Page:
About Phong Nha- It is a small town right outside the Phong Nha national park. Apparently tourism just blew up here about 4 years ago- you can tell tourists are still new to them. The people are extremely friendly- the little kids are always saying “hi” and giving high fives. The local people are hospitable and welcoming always smiling.  The local people survive mostly off farming and logging.

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Rice Patties

The national park is very protected. The tours here are very expensive because of the national park fees (~$50-250). What Phong Nha is mostly known for is its cave systems, including the worlds world’s biggest cave.

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There are still tons of unexplored caves and undetonated bombs and land mines from the Vietnam war is another reason they don’t want people wandering the national park without an arranged tour.

Given the options and the fact that we had just dropped a good chunk of change on our Ha Long Bay cruise, we opted to go the cheapest route which was a tour to the Phong Nha cave which is the biggest cave in the world.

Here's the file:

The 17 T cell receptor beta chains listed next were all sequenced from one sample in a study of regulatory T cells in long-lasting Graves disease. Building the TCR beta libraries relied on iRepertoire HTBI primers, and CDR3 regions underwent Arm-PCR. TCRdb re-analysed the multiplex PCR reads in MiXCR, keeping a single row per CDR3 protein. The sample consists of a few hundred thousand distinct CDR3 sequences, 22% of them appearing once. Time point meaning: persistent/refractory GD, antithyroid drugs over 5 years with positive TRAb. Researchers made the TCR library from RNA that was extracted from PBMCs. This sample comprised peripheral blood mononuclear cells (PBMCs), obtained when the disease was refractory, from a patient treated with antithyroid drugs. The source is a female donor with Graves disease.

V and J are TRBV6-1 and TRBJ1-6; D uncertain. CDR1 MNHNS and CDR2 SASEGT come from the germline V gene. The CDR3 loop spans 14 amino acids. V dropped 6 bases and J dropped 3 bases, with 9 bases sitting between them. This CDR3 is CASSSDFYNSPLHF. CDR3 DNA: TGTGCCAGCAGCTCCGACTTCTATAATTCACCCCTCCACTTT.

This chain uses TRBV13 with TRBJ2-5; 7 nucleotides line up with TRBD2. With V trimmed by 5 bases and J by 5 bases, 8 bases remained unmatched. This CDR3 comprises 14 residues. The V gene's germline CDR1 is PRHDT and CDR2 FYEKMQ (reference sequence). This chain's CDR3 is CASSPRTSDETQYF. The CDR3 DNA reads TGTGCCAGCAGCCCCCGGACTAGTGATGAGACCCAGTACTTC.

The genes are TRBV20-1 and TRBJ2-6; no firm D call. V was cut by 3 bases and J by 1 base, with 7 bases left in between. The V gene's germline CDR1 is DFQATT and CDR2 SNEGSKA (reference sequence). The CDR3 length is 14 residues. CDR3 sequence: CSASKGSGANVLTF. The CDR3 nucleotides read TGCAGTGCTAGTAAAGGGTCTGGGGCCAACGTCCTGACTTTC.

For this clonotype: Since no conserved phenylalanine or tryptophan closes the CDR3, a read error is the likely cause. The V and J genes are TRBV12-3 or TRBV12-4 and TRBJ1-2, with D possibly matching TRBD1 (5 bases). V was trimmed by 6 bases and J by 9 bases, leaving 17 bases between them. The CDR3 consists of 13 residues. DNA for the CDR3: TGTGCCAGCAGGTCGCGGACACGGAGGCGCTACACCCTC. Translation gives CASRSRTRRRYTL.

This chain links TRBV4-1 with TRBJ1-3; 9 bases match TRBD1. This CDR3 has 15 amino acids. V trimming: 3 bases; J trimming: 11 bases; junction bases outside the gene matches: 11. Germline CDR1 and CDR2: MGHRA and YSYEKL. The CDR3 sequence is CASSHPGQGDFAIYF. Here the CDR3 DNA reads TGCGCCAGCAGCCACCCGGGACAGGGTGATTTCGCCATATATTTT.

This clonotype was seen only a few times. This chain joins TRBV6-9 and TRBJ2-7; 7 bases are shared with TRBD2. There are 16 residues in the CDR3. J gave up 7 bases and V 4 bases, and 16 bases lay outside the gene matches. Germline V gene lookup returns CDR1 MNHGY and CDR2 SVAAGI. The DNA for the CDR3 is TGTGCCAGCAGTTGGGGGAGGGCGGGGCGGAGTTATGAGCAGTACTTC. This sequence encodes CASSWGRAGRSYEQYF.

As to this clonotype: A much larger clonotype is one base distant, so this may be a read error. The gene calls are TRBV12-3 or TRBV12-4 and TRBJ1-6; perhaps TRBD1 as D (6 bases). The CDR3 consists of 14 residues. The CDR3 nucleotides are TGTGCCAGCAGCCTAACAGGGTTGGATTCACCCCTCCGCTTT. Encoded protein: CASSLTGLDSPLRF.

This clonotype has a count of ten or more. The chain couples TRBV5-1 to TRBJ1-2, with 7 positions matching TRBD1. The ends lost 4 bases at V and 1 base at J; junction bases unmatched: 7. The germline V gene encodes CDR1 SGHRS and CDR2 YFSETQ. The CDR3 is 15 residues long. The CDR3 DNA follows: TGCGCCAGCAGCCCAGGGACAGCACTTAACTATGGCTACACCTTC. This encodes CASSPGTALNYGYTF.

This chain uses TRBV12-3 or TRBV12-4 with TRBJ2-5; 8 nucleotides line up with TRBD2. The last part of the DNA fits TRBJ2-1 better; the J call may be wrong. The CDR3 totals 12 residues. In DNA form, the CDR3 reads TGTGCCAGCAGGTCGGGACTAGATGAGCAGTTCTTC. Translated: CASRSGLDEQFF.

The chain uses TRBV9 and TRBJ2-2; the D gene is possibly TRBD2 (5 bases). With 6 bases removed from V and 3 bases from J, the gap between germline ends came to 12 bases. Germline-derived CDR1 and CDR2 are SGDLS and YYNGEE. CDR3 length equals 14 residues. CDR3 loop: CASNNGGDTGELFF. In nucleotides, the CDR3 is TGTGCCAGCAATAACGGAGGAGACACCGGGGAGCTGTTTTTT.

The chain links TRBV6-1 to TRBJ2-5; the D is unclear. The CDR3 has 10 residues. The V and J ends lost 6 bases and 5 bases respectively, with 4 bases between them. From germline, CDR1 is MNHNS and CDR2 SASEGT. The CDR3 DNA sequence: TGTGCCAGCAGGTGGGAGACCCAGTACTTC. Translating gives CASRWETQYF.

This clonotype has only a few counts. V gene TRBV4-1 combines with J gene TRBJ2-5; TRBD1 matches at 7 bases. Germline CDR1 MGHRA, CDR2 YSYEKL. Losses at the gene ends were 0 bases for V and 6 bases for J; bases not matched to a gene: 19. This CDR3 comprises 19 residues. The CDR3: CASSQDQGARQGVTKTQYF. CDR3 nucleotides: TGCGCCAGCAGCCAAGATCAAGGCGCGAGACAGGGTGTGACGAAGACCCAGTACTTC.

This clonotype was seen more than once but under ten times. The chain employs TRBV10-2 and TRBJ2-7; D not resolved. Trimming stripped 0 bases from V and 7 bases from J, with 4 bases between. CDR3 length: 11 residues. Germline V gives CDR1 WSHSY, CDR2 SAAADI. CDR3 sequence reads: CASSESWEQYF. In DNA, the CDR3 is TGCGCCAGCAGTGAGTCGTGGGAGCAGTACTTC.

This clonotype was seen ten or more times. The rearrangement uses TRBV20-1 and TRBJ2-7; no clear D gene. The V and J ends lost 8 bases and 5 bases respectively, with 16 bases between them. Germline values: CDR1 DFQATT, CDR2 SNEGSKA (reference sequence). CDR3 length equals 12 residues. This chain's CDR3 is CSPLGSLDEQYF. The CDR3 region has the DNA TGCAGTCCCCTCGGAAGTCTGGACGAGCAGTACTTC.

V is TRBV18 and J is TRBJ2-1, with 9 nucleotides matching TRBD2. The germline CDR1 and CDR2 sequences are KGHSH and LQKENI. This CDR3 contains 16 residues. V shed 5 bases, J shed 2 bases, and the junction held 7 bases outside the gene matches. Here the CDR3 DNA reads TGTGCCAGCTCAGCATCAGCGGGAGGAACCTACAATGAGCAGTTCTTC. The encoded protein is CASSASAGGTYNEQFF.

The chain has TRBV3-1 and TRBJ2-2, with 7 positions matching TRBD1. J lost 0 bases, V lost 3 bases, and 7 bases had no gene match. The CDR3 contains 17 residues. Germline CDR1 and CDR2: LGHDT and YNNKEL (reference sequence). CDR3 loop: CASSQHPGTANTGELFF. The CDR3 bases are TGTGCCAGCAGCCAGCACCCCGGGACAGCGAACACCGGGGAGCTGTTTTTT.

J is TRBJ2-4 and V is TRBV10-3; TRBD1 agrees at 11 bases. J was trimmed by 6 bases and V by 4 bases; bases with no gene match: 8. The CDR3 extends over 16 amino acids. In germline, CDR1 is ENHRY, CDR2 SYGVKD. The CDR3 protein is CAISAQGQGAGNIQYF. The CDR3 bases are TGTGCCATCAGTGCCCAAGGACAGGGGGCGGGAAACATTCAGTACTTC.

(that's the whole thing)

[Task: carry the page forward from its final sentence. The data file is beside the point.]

Our hostel arranged a group together for us since the bigger the group the cheaper the boat ride was. The twelve of us walked to the ticket office and paid around $13 a person for the boat and entrance to the cave.

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The boat took us about 30 mins down the river where we saw tons of the locals working in the river pulling out what appeared to be.. seaweed?

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We approached the cave entrance

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Inside was definitely impressive. Much bigger than the cave we saw in Ha Long bay.

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After bringing us through in the boat for about 15 minutes they dropped us off so we could walk around the cave back to the entrance to get back in the boat. They had a guy in the cave yelling at us whenever we went somewhere we weren’t supposed to.

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During the Vietnam war, the american troops were camping out in this cave and storing ammunition. For this reason, the cave was constantly bombed and there were still damages visible on the cave entrances.